How much is it worth to help third graders become better readers?
How well children read in third grade often predicts how well they’ll do in the rest of their school career, says State Superintendent Mike Flanagan. Students who are good readers by third grade dropout less, and are more likely to go to college. That means better jobs and higher pay over a lifetime.
But what if the cost of that better reading skill is an extra year in third grade? What if tens of thousands of Michigan children were held back a year because they scored poorly on a standardized reading test?
Are better-reading third-graders worth the $50 million annually that is the low end of estimates for students spending an extra year in school? Are they worth the half-billion dollars it will cost the state a year that is the high end?
Those are the questions being asked by Michigan legislators, who are considering bills aimed at increasing efforts to help kids falling behind in reading, and flunking those who still aren’t cutting the mustard.
“There is a moral imperative that we prepare our students better, and third-grade reading is by far the single criteria that measures success in K-12 education,” said Gary Naeyaert, executive director of the Great Lakes Education Project. Read Naeyaert’s guest column in Bridge, “Making early literacy a priority in Michigan” “If a third of our students are not proficient (in reading in third grade) and are simply moving on, it’s a tragedy.”
The two-bill package, House Bill 5111 and House Bill 5144, is similar to legislation in other states, combines intervention efforts to identify and work with struggling students as early as kindergarten, with a third-grade line in the sand: Score at “proficient” level or above in reading on a standardized test, or expect to stay in third grade.
No state funding would be provided to implement the program beyond money for a short-term pilot program.
“Up to third grade, kids learn to read, and after that, they’re reading to learn,” said Rep. Amanda Price, R-Holland, the sponsor of the read-or-flunk bill. “It’s the foundational learning ability that runs through all of academic experience.”
Last year, 35 percent of Michigan third-graders would have been held back under Price’s bill – that’s more than 39,000 Michigan students repeating third grade instead of the less than 1,000 who were held back.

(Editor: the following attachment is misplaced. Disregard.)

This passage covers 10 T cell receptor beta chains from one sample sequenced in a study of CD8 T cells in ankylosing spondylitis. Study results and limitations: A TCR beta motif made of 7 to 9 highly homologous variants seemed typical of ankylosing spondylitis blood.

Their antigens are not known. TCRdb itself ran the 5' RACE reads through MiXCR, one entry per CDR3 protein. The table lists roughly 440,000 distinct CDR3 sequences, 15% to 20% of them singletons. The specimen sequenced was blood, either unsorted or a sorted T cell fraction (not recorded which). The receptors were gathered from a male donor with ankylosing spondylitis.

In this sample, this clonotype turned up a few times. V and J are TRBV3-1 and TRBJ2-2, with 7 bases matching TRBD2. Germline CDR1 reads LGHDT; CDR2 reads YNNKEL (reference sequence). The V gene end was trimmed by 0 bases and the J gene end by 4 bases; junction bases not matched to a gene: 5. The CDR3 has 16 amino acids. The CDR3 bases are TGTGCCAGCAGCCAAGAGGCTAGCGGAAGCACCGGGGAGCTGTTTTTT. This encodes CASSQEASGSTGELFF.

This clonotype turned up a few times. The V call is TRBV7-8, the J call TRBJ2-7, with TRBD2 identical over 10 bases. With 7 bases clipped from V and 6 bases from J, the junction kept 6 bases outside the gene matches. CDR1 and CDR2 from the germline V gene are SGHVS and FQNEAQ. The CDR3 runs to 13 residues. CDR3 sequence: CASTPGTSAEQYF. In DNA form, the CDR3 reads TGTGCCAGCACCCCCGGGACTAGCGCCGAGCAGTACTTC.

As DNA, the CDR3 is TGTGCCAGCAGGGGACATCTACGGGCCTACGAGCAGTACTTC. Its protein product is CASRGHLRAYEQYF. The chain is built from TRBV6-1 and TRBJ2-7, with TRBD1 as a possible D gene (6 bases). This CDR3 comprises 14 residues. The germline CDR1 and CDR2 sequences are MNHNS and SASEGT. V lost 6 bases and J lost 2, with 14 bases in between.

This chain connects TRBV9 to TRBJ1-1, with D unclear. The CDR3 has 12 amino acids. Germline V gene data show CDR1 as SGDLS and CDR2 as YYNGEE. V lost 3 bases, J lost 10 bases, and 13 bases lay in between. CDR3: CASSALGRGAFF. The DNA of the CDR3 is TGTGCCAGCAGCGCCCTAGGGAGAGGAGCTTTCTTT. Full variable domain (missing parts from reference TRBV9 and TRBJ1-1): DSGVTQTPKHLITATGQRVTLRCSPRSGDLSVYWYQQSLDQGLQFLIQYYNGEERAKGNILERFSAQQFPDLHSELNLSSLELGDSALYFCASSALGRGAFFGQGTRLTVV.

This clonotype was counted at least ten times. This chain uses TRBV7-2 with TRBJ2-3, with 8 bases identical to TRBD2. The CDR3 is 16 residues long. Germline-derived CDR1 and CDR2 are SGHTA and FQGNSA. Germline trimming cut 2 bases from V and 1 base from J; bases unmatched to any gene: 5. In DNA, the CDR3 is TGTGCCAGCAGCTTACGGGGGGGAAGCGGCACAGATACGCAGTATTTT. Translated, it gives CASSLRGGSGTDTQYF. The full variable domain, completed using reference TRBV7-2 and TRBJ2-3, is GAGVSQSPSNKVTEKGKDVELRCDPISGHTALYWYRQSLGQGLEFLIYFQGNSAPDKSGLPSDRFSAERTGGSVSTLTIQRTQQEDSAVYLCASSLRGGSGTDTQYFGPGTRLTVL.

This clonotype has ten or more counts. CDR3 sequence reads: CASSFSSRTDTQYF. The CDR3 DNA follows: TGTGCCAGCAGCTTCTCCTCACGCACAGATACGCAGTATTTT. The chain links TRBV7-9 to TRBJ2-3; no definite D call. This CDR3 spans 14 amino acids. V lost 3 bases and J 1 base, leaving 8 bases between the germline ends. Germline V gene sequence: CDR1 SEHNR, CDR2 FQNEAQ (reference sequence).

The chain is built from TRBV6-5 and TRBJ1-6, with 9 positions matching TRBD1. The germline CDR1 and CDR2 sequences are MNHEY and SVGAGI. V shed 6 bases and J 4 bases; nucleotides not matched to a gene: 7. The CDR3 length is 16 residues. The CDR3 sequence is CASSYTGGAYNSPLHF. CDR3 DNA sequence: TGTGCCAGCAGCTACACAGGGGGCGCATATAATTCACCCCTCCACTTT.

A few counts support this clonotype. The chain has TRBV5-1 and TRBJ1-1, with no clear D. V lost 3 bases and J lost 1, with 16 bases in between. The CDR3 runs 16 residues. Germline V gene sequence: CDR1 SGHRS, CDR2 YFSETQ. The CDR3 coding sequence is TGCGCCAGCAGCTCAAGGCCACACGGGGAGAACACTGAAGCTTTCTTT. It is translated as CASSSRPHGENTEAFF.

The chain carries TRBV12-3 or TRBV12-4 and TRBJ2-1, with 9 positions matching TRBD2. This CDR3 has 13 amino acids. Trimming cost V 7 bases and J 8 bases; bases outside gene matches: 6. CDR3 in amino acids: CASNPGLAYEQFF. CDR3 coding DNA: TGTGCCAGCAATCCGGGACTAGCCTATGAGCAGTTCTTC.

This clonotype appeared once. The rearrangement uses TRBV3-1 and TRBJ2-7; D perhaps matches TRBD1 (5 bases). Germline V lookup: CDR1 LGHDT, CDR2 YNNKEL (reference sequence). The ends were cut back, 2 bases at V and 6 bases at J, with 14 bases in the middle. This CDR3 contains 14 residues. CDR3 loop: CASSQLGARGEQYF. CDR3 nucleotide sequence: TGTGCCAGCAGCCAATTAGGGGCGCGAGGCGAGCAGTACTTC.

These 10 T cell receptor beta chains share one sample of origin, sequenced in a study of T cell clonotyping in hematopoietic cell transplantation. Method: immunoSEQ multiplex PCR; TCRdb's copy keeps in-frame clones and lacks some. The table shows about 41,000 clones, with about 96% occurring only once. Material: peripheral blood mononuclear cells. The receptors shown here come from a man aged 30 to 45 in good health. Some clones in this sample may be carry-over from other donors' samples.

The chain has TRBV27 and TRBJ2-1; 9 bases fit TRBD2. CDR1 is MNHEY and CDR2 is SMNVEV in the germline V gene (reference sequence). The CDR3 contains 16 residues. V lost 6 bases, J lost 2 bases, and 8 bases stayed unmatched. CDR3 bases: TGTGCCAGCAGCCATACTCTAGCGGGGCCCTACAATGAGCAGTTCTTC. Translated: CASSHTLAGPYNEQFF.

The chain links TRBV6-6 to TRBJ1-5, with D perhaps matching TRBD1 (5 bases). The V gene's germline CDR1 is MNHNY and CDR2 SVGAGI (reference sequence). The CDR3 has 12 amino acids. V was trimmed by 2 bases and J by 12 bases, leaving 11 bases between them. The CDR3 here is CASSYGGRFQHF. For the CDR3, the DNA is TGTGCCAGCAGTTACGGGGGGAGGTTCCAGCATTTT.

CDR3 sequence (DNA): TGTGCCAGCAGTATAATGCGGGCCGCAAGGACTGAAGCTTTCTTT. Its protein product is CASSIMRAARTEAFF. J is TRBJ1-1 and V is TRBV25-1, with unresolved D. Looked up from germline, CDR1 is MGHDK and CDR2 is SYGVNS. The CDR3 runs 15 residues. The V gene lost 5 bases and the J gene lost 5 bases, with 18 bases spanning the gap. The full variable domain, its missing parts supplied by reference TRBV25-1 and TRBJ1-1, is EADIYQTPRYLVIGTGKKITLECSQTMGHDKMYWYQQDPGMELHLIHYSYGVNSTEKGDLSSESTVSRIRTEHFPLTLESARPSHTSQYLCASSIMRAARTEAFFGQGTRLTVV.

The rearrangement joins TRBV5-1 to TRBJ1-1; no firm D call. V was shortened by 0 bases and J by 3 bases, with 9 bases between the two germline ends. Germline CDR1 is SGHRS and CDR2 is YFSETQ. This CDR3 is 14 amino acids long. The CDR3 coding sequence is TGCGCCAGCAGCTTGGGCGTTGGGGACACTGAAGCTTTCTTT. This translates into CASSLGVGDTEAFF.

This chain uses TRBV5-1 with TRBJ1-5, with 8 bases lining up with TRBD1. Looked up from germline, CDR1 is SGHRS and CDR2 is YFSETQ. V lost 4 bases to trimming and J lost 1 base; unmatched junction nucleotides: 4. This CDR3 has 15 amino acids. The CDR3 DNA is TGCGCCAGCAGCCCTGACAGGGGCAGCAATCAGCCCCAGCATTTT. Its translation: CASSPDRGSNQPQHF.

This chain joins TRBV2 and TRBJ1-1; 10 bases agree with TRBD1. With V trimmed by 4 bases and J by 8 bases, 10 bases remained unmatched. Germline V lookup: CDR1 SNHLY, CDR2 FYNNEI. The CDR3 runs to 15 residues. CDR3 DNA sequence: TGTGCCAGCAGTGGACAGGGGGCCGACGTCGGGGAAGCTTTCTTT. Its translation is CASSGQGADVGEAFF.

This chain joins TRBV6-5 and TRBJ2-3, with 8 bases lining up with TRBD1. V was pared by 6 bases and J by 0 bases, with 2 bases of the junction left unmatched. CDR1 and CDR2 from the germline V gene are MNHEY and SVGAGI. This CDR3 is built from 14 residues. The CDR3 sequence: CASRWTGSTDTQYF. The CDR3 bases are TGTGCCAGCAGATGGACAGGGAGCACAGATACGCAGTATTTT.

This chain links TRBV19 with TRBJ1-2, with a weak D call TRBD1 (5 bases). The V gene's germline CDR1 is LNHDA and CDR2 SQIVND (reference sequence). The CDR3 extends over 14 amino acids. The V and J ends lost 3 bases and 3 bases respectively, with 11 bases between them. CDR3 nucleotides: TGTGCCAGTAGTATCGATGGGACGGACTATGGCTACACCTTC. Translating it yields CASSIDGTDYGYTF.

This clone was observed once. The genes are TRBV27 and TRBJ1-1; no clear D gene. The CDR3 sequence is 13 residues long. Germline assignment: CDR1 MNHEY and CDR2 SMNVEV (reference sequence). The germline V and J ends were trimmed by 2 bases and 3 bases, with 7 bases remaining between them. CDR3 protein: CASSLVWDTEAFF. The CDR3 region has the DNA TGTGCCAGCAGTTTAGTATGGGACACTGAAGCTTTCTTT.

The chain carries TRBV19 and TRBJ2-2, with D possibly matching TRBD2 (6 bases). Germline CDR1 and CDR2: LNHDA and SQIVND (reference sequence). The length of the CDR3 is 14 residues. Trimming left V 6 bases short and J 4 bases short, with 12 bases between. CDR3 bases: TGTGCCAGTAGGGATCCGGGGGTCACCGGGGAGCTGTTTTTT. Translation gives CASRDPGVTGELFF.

Exemptions would be made under the bills for students with learning disabilities and for whom English is a second language. Students would have the chance to retake the test, and could advance to fourth grade through alternate tests or by convincing administrators of their competence through other course work they have performed.
“I don’t see this as punitive,” Price said. “The point isn’t to retain students, it’s to improve literacy. It creates a laser focus on improving reading skills.”
‘A terrible strategy’
Fourteen states and the District of Columbia have instituted some form of read-or-flunk policy for third graders. “More and more of our governors are turning to this,” said Susan Neuman, a professor of educational studies at the University of Michigan and an expert on early literacy. “They like the get-tough policy. But it’s a terrible strategy. It’s blaming children when you should be blaming the system.”
Neuman agrees that third grade can be a turning point for students, but said that retaining kids can do more harm than good. Making children repeat third grade because of struggles with reading is treating the symptom rather than the cause, and is “an expensive intervention that leads to middle school malaise and high school dropout.”
Those held-back students who do graduate will be in school an extra year, which is, at minimum, an extra $7,000 per student cost to the state.
Even with intensive literacy prep in early grades and exemptions some non-proficient students would receive, Naeyaert estimates that at least 8,000 third-graders would be held back – an eight-fold increase with a long-term cost to the state of about $50 million.
The Education Trust-Midwest, a nonprofit advocacy group, argues that a beefed-up reading assessment planned for next year will mean that even fewer Michigan third graders are likely to pass the reading test. According to Ed Trust-Midwest, next year’s test will be similar to the National Assessment of Education Progress test (or NAEP), which only 31 percent of state third graders passed last year. If that happens, a staggering 80,000 students could be held back, for a long-term cost of more than $500 million.